This week’s topic in my Ad Research class was political correctness. I explained the term and gave several examples. I brought up the idea of the “token minority” and how this type of character is added to a TV show or movie so that they can seem more multicultural. By adding this character, they can also bring up discussions about racial issues, gender issues and homophobia without shame. My students thought this was interesting, and we had a great discussion about it. At one point, Claire asked me if I ever felt like a token minority. Right away I answered no, but I started really thinking about it….and yea, there are certain situations where I am the token minority in China.
A perfect example:
Last week I got a call from the Foreign Affairs Office telling me that I would be conducting interviews. They told me where and when to meet and that I would be paid for my time, but no other information was given. I had no idea what the interviews were for, who I would be interviewing, or how long the process would take. Two ladies from the Chongqing Vocational Business College met me at the SISU gate and escorted me to University City (another district of Chongqing). Once there, I met with the Director of Foreign Affairs for the college who explained what my task for the day would be. There were 12 candidates (teachers) up for an overseas fellowship (either to America or Australia) paid for by the Chinese government. Each candidate had to come up with a research topic relating to bilingual education and present that topic to the review board in the form of a paper. At this point, the board had already received the papers and needed to interview each candidate to test their English proficiency. That’s where I come in.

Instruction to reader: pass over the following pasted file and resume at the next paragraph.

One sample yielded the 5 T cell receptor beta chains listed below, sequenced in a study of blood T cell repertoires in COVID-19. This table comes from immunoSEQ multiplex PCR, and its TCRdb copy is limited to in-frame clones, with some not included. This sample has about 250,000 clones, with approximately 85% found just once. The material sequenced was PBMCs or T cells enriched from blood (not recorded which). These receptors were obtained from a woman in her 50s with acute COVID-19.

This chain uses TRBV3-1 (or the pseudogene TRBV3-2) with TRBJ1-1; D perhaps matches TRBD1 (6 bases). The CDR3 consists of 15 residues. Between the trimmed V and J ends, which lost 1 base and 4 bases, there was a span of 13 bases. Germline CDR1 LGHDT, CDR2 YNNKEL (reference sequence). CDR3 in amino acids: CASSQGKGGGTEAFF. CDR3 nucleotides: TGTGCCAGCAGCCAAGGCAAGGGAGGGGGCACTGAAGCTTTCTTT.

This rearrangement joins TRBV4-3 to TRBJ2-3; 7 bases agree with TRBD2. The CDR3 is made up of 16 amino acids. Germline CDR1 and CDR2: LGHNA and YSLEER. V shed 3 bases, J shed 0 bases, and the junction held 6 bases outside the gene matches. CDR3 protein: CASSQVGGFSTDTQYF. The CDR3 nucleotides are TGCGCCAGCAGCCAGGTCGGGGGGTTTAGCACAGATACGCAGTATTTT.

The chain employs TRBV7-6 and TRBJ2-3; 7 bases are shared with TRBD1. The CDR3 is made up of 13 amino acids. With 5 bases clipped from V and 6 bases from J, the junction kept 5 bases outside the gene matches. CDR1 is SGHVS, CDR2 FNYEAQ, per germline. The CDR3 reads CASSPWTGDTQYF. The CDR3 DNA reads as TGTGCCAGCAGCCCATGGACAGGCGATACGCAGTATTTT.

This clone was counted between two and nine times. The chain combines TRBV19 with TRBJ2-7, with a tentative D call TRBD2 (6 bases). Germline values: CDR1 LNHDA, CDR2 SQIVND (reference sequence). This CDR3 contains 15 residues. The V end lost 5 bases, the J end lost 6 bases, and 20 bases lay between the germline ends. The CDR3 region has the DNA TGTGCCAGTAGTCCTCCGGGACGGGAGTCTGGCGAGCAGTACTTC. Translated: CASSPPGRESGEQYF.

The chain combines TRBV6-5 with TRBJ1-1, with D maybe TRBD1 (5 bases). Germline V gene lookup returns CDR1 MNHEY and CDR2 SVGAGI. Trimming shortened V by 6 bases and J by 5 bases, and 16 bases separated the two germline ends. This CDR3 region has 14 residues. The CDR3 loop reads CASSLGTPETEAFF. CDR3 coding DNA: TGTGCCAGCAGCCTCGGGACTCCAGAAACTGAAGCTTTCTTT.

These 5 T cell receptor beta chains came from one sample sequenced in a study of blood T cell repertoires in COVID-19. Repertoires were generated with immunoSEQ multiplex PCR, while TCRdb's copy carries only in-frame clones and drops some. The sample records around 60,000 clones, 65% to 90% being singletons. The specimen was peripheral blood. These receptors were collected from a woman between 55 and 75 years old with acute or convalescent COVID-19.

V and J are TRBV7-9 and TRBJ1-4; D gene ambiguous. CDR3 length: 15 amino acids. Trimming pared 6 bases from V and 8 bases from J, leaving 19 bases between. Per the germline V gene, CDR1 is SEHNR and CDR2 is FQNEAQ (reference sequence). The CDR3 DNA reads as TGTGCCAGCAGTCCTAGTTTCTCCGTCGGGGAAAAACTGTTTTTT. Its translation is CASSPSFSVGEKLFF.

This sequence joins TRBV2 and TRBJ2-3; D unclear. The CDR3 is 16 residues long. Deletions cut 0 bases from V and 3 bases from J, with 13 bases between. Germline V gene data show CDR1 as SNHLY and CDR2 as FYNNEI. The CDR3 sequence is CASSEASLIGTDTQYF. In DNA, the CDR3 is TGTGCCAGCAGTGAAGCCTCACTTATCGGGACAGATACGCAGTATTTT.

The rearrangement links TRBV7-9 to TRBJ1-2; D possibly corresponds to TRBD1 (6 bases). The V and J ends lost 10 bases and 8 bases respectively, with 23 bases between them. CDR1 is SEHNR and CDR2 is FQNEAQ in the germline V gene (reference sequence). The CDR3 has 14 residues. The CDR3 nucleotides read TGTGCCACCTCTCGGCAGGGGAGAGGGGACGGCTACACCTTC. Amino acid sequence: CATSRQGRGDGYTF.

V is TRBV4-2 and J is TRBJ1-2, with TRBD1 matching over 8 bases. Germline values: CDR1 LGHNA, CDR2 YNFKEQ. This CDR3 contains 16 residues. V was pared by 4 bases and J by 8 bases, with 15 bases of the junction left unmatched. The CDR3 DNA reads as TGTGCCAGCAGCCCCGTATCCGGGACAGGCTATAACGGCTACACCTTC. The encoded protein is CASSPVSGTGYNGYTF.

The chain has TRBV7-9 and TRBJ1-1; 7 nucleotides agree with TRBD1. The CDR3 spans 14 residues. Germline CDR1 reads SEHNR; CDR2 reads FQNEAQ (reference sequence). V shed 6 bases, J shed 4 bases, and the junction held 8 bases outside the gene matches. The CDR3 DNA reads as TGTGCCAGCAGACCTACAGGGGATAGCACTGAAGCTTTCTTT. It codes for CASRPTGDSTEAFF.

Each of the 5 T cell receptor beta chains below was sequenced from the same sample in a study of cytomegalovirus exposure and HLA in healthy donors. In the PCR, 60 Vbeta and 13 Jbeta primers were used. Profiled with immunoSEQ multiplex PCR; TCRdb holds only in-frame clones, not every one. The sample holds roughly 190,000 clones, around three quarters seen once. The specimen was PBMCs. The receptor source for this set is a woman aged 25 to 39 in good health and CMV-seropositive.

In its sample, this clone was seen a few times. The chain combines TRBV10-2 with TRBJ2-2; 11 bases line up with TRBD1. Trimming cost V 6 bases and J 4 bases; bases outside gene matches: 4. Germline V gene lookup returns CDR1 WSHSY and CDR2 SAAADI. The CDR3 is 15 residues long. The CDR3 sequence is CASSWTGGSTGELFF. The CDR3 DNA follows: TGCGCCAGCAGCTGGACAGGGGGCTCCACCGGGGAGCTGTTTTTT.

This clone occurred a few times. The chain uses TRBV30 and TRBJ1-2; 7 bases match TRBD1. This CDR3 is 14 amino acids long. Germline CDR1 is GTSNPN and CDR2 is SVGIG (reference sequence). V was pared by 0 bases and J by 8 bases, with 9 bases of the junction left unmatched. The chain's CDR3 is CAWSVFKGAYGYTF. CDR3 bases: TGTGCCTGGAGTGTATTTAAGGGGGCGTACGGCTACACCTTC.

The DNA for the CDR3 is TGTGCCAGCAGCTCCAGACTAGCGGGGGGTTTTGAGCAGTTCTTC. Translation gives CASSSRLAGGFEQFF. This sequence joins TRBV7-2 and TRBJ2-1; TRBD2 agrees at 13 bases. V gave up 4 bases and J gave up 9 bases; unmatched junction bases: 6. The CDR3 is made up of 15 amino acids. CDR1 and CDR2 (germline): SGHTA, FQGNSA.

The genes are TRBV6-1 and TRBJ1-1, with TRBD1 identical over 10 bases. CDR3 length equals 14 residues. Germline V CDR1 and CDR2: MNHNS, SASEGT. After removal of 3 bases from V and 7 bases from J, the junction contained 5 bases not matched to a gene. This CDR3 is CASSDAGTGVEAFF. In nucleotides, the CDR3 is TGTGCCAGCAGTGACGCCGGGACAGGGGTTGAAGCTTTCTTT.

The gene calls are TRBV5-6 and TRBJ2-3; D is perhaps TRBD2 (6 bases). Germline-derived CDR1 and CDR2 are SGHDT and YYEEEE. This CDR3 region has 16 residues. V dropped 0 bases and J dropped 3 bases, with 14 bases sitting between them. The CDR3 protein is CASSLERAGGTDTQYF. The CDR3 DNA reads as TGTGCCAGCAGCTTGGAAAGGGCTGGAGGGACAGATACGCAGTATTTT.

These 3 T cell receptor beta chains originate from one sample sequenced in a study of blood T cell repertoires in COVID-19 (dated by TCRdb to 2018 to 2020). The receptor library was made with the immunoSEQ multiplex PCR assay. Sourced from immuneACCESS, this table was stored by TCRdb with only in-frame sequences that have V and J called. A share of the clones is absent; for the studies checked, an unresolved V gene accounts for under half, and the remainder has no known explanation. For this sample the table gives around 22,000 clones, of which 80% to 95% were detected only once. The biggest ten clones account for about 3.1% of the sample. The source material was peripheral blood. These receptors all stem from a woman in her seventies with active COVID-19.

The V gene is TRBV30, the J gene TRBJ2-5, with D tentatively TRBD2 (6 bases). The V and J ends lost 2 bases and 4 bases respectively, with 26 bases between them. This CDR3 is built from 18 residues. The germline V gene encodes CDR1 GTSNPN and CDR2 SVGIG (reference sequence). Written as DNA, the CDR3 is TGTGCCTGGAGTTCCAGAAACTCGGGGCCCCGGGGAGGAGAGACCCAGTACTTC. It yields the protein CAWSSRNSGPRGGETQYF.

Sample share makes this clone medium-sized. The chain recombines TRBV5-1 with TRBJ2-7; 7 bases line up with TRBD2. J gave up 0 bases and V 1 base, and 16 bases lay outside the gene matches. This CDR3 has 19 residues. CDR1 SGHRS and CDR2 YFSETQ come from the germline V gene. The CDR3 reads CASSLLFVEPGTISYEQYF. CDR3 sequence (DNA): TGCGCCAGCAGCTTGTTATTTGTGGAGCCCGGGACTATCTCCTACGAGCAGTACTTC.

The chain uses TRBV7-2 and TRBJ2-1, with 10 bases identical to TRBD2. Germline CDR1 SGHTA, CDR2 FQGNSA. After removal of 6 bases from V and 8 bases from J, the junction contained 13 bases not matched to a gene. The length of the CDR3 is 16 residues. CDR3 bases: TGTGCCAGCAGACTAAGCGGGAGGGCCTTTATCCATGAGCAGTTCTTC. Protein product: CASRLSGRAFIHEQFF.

There were four interviewers total: me and three Chinese professors. The other interviewers had the chance to read the papers (one, because they had more preparation time than I did, and two, because the papers were written in Chinese) but they told me that it did not matter that I had NO CLUE what they were talking about. My only task was to judge how well they spoke English. In this moment, I really did feel like the token minority. My only purpose was to sit there and look pretty. It did not matter that I was not familiar with their research topics or that I did not have a connection to the review board or the fellowship committee. Nope. They needed a foreigner, and I fit that bill, so I was hired.
Being the token minority is a very strange thing. I never thought I would be considered a minority, but in China, I am. I now understand how African Americans, Asians, and Hispanics feel when they are looked down upon or treated differently just because of their race. I am definitely more aware of it, and will take this lesson with me back to America.